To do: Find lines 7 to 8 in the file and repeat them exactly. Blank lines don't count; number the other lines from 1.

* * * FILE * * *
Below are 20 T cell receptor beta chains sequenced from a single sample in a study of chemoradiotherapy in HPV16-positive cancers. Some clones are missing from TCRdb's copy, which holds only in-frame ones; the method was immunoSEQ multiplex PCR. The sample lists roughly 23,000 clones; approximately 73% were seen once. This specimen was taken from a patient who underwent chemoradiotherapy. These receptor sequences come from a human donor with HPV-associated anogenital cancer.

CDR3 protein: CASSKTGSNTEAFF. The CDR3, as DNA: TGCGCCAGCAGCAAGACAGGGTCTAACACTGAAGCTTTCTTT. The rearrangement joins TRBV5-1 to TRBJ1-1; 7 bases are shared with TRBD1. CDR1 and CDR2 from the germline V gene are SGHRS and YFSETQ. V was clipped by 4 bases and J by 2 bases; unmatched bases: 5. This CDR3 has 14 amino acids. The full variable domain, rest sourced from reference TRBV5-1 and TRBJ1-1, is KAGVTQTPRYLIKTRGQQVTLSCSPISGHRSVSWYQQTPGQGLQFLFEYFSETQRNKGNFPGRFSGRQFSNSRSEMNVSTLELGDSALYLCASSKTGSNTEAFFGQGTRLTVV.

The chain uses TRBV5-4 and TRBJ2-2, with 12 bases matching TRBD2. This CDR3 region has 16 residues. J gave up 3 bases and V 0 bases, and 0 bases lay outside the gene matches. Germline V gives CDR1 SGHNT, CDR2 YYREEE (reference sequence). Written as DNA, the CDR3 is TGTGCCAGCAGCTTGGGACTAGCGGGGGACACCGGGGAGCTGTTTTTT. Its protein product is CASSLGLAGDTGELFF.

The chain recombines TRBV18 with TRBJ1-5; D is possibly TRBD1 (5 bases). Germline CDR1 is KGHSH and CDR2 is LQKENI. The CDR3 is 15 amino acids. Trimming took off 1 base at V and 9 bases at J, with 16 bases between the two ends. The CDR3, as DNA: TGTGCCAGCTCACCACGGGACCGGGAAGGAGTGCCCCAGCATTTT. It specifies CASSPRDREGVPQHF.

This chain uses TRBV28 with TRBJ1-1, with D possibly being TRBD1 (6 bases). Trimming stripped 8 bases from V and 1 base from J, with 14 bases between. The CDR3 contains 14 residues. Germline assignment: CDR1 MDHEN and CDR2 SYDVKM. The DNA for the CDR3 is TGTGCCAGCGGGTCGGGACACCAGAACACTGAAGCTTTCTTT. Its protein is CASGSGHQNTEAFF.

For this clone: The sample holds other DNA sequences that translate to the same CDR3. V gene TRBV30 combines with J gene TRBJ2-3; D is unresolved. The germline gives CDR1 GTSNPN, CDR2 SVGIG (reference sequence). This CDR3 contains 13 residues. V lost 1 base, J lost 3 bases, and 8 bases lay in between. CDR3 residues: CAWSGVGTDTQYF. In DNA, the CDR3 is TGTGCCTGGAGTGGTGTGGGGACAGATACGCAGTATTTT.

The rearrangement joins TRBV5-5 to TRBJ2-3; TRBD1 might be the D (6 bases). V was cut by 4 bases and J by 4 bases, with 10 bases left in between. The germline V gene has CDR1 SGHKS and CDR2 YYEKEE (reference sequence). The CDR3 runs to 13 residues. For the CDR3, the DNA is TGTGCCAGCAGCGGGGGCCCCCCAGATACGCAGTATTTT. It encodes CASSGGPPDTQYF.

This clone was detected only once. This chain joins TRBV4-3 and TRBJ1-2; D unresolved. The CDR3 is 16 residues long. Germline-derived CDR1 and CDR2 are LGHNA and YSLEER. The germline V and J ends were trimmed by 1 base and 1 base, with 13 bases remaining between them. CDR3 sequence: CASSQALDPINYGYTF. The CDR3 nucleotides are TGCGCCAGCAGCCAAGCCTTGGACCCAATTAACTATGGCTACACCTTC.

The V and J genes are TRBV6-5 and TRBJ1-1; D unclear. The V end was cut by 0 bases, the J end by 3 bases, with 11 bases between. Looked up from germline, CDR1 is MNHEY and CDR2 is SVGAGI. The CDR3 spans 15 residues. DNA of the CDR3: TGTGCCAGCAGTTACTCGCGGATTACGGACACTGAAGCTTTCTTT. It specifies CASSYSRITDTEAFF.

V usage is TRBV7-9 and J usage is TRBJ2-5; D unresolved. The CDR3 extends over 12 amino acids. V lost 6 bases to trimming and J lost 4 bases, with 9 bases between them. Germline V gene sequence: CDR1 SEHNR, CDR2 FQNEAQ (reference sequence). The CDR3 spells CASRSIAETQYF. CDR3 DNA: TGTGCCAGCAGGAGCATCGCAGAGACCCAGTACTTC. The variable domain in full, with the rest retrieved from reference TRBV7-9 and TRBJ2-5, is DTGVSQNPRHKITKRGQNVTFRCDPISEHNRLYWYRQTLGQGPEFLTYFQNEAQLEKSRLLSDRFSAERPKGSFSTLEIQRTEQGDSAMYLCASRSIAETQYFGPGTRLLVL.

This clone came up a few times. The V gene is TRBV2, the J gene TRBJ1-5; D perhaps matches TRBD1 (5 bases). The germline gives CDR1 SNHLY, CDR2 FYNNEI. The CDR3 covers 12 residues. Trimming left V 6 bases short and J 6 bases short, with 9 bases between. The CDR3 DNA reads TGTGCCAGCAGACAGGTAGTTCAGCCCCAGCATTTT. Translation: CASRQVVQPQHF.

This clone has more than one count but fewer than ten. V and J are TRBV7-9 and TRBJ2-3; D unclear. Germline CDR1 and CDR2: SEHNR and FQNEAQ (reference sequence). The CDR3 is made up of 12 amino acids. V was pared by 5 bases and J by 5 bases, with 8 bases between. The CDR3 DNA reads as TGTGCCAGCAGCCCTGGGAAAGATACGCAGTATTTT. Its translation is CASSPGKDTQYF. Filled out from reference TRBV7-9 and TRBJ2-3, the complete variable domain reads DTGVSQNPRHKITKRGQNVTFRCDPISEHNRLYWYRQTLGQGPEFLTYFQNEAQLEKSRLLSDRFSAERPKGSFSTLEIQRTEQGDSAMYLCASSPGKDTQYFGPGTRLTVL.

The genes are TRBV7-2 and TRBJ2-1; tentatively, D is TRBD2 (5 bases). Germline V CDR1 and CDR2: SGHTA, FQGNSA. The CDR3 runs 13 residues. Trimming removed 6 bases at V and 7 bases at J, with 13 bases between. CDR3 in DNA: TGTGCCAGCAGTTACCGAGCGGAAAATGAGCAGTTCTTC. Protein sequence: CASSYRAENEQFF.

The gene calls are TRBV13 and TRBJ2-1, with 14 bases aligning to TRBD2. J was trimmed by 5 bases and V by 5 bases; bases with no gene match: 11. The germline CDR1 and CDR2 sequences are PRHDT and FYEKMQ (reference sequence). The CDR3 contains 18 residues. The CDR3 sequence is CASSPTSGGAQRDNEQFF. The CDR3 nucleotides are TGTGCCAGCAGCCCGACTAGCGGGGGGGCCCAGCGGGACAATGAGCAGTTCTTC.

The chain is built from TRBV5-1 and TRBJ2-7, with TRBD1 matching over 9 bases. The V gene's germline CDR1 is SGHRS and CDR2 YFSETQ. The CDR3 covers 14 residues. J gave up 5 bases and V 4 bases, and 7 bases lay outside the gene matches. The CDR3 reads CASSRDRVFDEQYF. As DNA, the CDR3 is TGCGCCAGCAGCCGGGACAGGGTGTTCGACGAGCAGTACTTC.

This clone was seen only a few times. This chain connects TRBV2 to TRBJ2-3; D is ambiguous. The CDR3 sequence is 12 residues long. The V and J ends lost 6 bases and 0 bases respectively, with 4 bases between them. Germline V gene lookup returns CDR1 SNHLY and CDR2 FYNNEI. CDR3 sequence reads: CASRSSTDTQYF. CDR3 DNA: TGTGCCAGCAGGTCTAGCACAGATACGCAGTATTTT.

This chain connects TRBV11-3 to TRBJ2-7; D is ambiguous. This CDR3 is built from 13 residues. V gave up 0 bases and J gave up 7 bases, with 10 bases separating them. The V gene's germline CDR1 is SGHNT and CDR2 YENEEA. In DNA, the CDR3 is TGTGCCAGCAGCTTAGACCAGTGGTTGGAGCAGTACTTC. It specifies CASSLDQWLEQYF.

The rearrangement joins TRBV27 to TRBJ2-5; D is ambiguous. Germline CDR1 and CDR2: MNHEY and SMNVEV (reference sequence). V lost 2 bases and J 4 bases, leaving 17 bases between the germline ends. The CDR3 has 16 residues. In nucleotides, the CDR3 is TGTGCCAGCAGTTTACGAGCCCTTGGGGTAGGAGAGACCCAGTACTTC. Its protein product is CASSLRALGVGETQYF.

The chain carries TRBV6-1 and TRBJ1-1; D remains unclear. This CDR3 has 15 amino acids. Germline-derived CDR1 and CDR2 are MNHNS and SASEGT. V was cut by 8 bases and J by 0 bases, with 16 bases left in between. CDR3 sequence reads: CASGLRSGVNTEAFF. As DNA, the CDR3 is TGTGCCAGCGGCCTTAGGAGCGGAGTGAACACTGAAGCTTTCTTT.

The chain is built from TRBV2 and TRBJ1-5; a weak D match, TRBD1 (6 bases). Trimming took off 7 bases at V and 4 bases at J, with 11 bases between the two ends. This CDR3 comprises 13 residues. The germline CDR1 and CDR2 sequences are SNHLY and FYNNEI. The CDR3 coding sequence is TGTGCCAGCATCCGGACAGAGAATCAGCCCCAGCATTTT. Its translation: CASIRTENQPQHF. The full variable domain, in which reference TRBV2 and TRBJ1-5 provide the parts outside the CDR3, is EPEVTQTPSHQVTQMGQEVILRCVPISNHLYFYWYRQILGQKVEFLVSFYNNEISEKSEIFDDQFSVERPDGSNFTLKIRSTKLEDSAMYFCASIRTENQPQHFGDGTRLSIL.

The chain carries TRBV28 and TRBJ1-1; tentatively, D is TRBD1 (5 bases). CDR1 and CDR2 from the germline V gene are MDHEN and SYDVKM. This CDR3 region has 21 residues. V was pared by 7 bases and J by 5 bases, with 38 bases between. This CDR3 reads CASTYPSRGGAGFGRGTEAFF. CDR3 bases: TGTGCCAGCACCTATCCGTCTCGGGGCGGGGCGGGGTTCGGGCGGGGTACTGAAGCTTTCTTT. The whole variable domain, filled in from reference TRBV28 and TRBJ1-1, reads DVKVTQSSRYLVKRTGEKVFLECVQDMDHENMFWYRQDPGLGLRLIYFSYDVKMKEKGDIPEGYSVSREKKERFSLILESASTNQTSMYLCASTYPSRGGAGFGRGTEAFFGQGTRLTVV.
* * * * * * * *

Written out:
The rearrangement joins TRBV5-5 to TRBJ2-3; TRBD1 might be the D (6 bases). V was cut by 4 bases and J by 4 bases, with 10 bases left in between. The germline V gene has CDR1 SGHKS and CDR2 YYEKEE (reference sequence). The CDR3 runs to 13 residues. For the CDR3, the DNA is TGTGCCAGCAGCGGGGGCCCCCCAGATACGCAGTATTTT. It encodes CASSGGPPDTQYF.

This clone was detected only once. This chain joins TRBV4-3 and TRBJ1-2; D unresolved. The CDR3 is 16 residues long. Germline-derived CDR1 and CDR2 are LGHNA and YSLEER. The germline V and J ends were trimmed by 1 base and 1 base, with 13 bases remaining between them. CDR3 sequence: CASSQALDPINYGYTF. The CDR3 nucleotides are TGCGCCAGCAGCCAAGCCTTGGACCCAATTAACTATGGCTACACCTTC.